Senate Majority Leader Harry Reid announced the first three appointees to a congressional super-committee charged with tackling the federal deficit, but the Democratic choices offer few signs that the panel can resolve the partisan stalemate that has only hardened in Congress amid the nation's worsening economic outlook.
Reid, D-Nev., tapped Sen. Patty Murray of Washington to co-chair the Joint Select Committee on Deficit Reduction, and also named Sen. Max Baucus of Montana, the chairman of the Senate Finance Committee, and Sen. John Kerry of Massachusetts. Republicans have until next week to name their choices, but are expected to do so sooner.
The work of the 12-member committee has taken on new urgency after Standards & Poor's, one of three main credit rating agencies, last week downgraded U.S. debt, from AAA to AA+, for the first time in the nation's history.
S&P cited the political “brinksmanship” in Washington and the seeming inability of the political system to seriously tackle deficit reform as key reasons for the historic downgrade.
The fledgling congressional committee has three months to recommend $1.5 trillion in deficit reduction over the next decade – a goal that eluded congressional negotiators during prolonged debates during the recent debt ceiling fight.
“As the events of the past week have made clear, the world is watching the work of this committee,” Reid said in a statement on Tuesday. He praised the three senators and said “their legislative accomplishments are matched only by their records of forging strong bonds with their Republican colleagues.”
But the establishment of the committee – six Democrats and six Republicans – has prompted only further skepticism that Washington lawmakers will be able to forge a compromise on the difficult issues of tax revenue and entitlement reform that eluded past negotiations.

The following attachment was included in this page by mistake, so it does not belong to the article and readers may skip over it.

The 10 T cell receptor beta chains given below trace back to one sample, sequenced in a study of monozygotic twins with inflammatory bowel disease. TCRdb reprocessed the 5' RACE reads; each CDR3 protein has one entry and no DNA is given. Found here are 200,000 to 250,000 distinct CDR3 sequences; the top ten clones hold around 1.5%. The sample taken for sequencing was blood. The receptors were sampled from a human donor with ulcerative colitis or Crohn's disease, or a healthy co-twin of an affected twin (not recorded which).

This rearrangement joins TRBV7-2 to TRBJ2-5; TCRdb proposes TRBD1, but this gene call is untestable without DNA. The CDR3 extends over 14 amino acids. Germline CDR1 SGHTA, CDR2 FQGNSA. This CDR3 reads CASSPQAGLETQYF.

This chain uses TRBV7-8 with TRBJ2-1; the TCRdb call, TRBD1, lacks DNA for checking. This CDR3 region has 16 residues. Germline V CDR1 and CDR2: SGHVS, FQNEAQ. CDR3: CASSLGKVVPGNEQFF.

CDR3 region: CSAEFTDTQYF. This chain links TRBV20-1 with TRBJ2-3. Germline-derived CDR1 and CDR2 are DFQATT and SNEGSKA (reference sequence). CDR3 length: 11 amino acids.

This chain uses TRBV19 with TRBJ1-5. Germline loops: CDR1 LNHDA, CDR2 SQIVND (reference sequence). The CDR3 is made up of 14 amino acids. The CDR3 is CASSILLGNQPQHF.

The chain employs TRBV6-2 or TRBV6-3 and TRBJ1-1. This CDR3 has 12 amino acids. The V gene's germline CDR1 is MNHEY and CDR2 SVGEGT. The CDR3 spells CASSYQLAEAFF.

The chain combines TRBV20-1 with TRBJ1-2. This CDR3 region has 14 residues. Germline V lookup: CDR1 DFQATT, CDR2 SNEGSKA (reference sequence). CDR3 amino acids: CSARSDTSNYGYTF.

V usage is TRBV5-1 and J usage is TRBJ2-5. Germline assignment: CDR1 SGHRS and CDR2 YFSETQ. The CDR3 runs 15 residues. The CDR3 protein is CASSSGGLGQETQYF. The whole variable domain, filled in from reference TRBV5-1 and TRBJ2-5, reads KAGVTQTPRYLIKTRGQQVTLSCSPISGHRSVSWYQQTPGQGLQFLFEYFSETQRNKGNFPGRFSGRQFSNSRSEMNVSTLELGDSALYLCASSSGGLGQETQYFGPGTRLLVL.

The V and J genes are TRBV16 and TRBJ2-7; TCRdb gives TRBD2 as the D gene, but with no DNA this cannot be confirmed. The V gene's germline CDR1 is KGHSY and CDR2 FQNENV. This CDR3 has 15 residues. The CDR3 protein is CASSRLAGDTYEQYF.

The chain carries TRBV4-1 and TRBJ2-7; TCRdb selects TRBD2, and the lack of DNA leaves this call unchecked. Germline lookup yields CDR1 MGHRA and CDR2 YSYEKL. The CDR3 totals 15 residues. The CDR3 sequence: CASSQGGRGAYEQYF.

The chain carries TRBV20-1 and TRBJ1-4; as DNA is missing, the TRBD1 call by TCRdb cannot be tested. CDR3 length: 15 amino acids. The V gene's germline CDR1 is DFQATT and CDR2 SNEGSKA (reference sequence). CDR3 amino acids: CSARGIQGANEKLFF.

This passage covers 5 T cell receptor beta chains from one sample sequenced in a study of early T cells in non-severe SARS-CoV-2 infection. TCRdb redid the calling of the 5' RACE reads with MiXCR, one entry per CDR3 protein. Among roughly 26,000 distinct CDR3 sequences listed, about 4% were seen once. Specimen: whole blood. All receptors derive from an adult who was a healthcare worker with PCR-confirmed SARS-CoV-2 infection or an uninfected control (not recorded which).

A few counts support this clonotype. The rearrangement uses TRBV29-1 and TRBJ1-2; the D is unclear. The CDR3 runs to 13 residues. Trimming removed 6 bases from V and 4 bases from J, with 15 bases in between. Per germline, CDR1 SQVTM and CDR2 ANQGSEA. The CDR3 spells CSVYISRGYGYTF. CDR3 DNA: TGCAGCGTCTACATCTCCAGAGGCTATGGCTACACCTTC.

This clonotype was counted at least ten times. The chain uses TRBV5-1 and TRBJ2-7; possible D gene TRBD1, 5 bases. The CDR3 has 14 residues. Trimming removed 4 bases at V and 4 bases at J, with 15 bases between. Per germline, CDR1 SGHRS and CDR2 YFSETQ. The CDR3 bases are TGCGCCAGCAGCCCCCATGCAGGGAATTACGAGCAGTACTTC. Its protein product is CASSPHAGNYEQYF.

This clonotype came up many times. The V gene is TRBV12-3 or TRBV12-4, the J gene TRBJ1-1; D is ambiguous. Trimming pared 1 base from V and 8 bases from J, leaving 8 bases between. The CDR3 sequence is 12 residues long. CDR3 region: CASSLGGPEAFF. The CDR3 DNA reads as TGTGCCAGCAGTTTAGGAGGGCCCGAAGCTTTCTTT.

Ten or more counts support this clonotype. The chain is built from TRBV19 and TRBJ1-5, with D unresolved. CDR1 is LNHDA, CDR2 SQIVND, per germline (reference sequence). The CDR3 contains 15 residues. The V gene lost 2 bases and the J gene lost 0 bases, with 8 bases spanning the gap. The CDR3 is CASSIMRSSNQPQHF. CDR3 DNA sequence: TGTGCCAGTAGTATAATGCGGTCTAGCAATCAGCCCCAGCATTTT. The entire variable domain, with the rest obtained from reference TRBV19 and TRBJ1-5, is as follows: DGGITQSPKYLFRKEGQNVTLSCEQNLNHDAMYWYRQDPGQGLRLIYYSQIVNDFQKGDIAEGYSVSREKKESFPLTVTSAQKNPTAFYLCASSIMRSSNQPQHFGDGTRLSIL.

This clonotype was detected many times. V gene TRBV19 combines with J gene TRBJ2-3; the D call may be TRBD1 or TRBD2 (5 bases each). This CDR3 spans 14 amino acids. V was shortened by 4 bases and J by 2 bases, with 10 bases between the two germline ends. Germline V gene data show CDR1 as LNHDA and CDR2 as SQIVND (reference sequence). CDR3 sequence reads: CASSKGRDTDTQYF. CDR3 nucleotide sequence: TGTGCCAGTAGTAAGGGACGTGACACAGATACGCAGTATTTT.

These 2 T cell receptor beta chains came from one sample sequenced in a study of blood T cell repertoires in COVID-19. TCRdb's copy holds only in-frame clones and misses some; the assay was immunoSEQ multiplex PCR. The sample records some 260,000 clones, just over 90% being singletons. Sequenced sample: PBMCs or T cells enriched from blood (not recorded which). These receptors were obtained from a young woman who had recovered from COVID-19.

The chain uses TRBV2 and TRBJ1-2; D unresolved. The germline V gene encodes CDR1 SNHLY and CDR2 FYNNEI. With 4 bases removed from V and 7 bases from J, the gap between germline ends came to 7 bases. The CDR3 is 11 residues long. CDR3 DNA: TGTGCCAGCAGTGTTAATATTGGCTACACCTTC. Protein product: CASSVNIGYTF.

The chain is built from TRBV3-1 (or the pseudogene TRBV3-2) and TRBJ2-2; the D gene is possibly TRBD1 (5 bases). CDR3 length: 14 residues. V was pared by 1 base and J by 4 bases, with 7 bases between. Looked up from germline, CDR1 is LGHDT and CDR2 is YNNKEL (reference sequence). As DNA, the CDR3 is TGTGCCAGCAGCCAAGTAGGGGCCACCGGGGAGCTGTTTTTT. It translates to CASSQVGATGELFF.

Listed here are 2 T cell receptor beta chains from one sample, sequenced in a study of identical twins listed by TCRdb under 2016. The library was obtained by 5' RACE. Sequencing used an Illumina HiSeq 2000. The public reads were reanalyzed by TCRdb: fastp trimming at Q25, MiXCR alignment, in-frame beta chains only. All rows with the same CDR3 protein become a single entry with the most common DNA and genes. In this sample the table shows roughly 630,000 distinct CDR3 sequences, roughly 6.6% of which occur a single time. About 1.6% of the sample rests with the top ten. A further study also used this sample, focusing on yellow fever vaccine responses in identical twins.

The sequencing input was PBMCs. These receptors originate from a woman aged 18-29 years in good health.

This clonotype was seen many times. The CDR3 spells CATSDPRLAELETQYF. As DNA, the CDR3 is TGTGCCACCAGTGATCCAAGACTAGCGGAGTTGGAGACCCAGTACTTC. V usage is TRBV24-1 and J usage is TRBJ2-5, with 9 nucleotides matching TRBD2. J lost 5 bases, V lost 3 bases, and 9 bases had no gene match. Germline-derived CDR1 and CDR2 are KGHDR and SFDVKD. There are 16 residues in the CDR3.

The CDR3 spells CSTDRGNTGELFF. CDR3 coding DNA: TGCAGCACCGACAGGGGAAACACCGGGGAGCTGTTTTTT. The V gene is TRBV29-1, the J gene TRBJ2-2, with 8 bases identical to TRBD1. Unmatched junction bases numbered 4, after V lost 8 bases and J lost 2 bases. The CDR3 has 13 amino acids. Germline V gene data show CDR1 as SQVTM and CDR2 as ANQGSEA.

House Speaker John Boehner, R-Ohio, who will appoint the other co-chair, told rank-and-file Republican lawmakers on Tuesday he would be announcing the three GOP House choices “in the coming days.”
“You can be confident the people I select to represent our conference will be people of courage who understand the gravity of this situation and are committed to doing what needs to be done,” Boehner told lawmakers during a conference call, according to aides.
The committee of six senators and six House members must make recommendations by Nov. 23 for a vote in Congress by year's end.
But neither political party has shown interest in compromising. Republicans have refused to discuss new taxes, and Democrats will not consider major changes to Medicare or Social Security unless more revenue is part of the deal.
The initial Democratic choices do not appear to change that dynamic. Murray, the No. 4 Democratic leader in the Senate, also chairs the campaign arm for 2012, and will be watchful for proposals that help or hurt her candidates' chances in the coming election. Kerry recently showed a partisan streak by blaming the downgrade on “tea party” conservatives.
Noticeably absent from Reid's selections was Sen. Dick Durbin of Illinois, the No. 2 Democrat. He led the “Gang of Six” bipartisan senators who worked on a sweeping deficit reduction package and has expressed a willingness to compromise on Medicare, Social Security or other entitlement spending.
But GOP leaders are also dug in, shifting blame for the downgrade to Democrats and continuing to reject taxes as part of any proposal. “The president and the Democratic leadership in Washington are trying to blame the tea party, because they know this downgrade is on (the Democrats),” Boehner said.
© 2011 McClatchy-Tribune Information Services
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